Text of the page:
The research, published in the BMJ, found women exposed to second-hand smoke over decades raised their risk of breast cancer in later life by up to a third, even though they had never smoked.
Researchers, led by Dr Juhua Luo of West Virginia University, examined data from 80,000 women aged 50-79.
Current smokers were 16 per cent more likely to develop breast cancer than non-smokers. Former smokers were 9 per cent more likely. Women heavily exposed to passive smoke over 30 years or more were 32 per cent more likely to develop breast cancer than those never exposed to passive smoke.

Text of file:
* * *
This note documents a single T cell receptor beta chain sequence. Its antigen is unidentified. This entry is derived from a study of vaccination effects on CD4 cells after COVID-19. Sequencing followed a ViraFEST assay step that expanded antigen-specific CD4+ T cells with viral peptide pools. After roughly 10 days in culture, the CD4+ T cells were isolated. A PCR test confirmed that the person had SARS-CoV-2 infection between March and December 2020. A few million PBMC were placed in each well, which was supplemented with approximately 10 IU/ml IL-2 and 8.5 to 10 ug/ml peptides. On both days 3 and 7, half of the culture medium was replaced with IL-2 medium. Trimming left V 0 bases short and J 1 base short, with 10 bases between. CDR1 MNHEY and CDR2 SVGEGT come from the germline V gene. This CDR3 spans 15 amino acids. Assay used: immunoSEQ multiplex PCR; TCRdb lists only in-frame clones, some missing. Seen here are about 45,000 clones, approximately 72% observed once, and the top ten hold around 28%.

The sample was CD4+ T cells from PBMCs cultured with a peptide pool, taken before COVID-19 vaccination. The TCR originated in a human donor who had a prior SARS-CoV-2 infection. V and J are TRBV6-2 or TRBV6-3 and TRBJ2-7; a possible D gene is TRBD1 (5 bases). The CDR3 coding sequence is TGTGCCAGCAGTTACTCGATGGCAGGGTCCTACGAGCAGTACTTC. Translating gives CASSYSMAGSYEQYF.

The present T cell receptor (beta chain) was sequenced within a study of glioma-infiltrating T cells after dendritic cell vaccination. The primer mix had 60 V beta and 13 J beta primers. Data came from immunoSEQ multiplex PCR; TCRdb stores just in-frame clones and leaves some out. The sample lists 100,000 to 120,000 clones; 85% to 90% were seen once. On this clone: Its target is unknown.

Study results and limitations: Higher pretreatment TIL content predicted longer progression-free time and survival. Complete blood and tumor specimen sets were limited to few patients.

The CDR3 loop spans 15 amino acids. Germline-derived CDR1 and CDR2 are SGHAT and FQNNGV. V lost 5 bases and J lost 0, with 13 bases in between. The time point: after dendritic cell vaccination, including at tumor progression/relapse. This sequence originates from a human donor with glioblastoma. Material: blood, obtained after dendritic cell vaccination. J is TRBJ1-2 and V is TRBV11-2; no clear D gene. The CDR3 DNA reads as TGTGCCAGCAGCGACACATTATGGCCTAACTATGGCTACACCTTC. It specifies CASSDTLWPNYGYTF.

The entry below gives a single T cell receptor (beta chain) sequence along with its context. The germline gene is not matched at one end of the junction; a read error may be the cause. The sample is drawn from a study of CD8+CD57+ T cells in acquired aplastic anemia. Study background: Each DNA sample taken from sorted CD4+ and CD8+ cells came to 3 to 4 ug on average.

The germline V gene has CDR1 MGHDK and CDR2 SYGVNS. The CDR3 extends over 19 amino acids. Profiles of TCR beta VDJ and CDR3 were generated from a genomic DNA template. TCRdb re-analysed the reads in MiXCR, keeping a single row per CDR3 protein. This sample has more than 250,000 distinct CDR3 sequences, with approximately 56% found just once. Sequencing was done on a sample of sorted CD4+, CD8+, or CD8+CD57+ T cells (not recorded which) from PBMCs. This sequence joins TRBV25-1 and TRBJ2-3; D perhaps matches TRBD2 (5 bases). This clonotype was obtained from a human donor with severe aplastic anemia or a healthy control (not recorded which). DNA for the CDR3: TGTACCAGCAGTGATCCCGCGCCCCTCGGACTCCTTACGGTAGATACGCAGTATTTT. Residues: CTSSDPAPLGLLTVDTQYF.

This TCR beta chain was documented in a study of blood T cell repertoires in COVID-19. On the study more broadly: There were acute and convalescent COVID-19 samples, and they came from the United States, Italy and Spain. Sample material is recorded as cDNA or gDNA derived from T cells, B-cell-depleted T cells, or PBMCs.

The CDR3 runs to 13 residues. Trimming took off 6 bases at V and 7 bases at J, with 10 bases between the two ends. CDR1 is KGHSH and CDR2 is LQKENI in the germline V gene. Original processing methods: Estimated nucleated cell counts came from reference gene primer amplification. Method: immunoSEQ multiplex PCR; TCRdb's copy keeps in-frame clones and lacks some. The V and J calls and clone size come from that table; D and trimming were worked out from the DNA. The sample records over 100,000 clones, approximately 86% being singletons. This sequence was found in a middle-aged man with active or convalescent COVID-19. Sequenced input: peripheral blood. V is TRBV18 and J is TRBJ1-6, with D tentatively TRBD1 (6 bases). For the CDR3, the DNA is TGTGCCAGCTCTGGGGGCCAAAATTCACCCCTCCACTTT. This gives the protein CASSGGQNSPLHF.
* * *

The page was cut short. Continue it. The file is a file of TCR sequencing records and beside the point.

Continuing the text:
But the effect was not dose- dependent among women exposed to less passive smoking and the researchers called for research to confirm the effect.
They said: 'Our findings highlight the need for interventions to prevent initiation of smoking, especially at an early age, and to encourage smoking cessation at all ages.'